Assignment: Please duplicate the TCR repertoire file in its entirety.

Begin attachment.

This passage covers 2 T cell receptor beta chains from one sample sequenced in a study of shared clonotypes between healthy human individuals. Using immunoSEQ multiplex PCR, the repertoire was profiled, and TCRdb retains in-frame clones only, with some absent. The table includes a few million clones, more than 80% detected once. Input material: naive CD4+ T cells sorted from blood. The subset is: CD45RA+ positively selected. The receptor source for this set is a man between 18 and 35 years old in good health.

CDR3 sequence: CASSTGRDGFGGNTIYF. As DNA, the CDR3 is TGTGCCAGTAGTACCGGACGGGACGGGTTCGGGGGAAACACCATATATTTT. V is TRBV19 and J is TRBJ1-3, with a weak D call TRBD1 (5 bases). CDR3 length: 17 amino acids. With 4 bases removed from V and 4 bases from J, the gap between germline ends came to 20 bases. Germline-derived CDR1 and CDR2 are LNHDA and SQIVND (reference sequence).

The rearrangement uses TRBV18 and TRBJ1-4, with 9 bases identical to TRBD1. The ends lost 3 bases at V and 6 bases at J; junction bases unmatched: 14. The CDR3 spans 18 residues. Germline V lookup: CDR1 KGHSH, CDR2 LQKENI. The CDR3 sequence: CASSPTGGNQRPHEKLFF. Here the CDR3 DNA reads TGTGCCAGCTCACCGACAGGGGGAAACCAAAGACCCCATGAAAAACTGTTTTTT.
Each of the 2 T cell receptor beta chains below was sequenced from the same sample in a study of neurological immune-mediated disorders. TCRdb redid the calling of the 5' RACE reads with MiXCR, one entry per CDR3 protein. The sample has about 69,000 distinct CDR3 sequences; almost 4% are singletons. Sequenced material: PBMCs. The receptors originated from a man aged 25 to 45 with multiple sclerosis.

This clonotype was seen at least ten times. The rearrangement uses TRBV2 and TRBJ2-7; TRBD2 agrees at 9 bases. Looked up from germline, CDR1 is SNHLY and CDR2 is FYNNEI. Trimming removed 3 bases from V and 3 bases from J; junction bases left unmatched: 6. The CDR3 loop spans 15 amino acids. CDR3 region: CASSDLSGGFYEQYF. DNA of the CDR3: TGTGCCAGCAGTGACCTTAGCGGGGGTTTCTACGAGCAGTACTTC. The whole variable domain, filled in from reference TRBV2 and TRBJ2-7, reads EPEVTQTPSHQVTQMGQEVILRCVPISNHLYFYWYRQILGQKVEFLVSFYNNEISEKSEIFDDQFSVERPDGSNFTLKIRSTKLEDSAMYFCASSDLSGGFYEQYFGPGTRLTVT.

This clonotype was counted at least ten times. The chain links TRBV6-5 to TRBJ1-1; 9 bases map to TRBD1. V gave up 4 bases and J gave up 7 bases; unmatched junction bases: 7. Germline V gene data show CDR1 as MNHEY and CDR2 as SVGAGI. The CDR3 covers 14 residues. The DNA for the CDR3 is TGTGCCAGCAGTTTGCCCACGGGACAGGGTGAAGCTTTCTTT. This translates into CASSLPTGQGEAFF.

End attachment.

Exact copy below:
This passage covers 2 T cell receptor beta chains from one sample sequenced in a study of shared clonotypes between healthy human individuals. Using immunoSEQ multiplex PCR, the repertoire was profiled, and TCRdb retains in-frame clones only, with some absent. The table includes a few million clones, more than 80% detected once. Input material: naive CD4+ T cells sorted from blood. The subset is: CD45RA+ positively selected. The receptor source for this set is a man between 18 and 35 years old in good health.

CDR3 sequence: CASSTGRDGFGGNTIYF. As DNA, the CDR3 is TGTGCCAGTAGTACCGGACGGGACGGGTTCGGGGGAAACACCATATATTTT. V is TRBV19 and J is TRBJ1-3, with a weak D call TRBD1 (5 bases). CDR3 length: 17 amino acids. With 4 bases removed from V and 4 bases from J, the gap between germline ends came to 20 bases. Germline-derived CDR1 and CDR2 are LNHDA and SQIVND (reference sequence).

The rearrangement uses TRBV18 and TRBJ1-4, with 9 bases identical to TRBD1. The ends lost 3 bases at V and 6 bases at J; junction bases unmatched: 14. The CDR3 spans 18 residues. Germline V lookup: CDR1 KGHSH, CDR2 LQKENI. The CDR3 sequence: CASSPTGGNQRPHEKLFF. Here the CDR3 DNA reads TGTGCCAGCTCACCGACAGGGGGAAACCAAAGACCCCATGAAAAACTGTTTTTT.
Each of the 2 T cell receptor beta chains below was sequenced from the same sample in a study of neurological immune-mediated disorders. TCRdb redid the calling of the 5' RACE reads with MiXCR, one entry per CDR3 protein. The sample has about 69,000 distinct CDR3 sequences; almost 4% are singletons. Sequenced material: PBMCs. The receptors originated from a man aged 25 to 45 with multiple sclerosis.

This clonotype was seen at least ten times. The rearrangement uses TRBV2 and TRBJ2-7; TRBD2 agrees at 9 bases. Looked up from germline, CDR1 is SNHLY and CDR2 is FYNNEI. Trimming removed 3 bases from V and 3 bases from J; junction bases left unmatched: 6. The CDR3 loop spans 15 amino acids. CDR3 region: CASSDLSGGFYEQYF. DNA of the CDR3: TGTGCCAGCAGTGACCTTAGCGGGGGTTTCTACGAGCAGTACTTC. The whole variable domain, filled in from reference TRBV2 and TRBJ2-7, reads EPEVTQTPSHQVTQMGQEVILRCVPISNHLYFYWYRQILGQKVEFLVSFYNNEISEKSEIFDDQFSVERPDGSNFTLKIRSTKLEDSAMYFCASSDLSGGFYEQYFGPGTRLTVT.

This clonotype was counted at least ten times. The chain links TRBV6-5 to TRBJ1-1; 9 bases map to TRBD1. V gave up 4 bases and J gave up 7 bases; unmatched junction bases: 7. Germline V gene data show CDR1 as MNHEY and CDR2 as SVGAGI. The CDR3 covers 14 residues. The DNA for the CDR3 is TGTGCCAGCAGTTTGCCCACGGGACAGGGTGAAGCTTTCTTT. This translates into CASSLPTGQGEAFF.